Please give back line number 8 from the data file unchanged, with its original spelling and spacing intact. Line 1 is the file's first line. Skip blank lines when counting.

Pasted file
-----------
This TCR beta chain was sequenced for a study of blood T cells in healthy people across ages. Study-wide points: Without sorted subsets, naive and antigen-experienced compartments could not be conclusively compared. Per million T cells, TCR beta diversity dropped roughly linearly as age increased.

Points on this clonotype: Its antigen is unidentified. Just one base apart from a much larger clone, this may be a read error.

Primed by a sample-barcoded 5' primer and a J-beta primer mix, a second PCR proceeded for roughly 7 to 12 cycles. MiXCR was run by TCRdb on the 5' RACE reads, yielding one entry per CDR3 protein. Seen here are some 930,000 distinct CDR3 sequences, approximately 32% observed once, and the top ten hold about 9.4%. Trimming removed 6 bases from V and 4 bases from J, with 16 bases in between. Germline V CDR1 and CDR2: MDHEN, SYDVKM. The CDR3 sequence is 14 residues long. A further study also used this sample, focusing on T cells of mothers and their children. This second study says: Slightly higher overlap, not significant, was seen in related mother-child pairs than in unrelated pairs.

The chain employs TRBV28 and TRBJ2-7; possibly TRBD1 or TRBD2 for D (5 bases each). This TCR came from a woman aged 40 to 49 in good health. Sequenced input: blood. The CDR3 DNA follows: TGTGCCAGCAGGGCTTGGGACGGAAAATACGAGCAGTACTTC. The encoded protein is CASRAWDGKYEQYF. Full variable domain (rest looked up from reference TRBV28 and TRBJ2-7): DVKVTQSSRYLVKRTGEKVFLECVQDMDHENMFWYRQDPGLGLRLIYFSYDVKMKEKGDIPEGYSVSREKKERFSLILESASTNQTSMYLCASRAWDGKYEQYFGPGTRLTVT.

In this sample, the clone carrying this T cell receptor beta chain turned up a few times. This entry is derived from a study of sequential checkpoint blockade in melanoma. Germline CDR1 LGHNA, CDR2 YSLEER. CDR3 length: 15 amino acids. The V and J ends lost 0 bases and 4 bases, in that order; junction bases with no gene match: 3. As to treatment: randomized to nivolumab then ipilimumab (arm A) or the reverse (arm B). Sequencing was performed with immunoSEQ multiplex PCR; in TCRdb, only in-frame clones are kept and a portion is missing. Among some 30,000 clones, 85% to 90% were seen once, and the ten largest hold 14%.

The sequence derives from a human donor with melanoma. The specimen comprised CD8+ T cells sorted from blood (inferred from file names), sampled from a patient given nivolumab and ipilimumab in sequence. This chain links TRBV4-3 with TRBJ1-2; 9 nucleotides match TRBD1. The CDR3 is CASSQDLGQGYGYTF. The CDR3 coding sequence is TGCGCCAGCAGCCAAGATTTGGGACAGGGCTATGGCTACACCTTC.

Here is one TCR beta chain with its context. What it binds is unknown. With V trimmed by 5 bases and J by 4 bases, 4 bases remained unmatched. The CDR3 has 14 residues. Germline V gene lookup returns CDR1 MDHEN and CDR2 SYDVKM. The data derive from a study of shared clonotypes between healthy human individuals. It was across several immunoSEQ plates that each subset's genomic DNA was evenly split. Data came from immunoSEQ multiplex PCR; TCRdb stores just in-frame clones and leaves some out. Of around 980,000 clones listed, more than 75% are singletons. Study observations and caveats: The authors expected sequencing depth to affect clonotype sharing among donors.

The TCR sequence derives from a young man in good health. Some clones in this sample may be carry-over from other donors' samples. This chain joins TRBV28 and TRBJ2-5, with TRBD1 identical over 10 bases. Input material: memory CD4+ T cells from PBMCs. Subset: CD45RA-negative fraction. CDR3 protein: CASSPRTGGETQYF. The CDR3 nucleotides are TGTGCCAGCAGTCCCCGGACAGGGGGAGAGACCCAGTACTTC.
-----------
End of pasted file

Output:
The TCR sequence derives from a young man in good health. Some clones in this sample may be carry-over from other donors' samples. This chain joins TRBV28 and TRBJ2-5, with TRBD1 identical over 10 bases. Input material: memory CD4+ T cells from PBMCs. Subset: CD45RA-negative fraction. CDR3 protein: CASSPRTGGETQYF. The CDR3 nucleotides are TGTGCCAGCAGTCCCCGGACAGGGGGAGAGACCCAGTACTTC.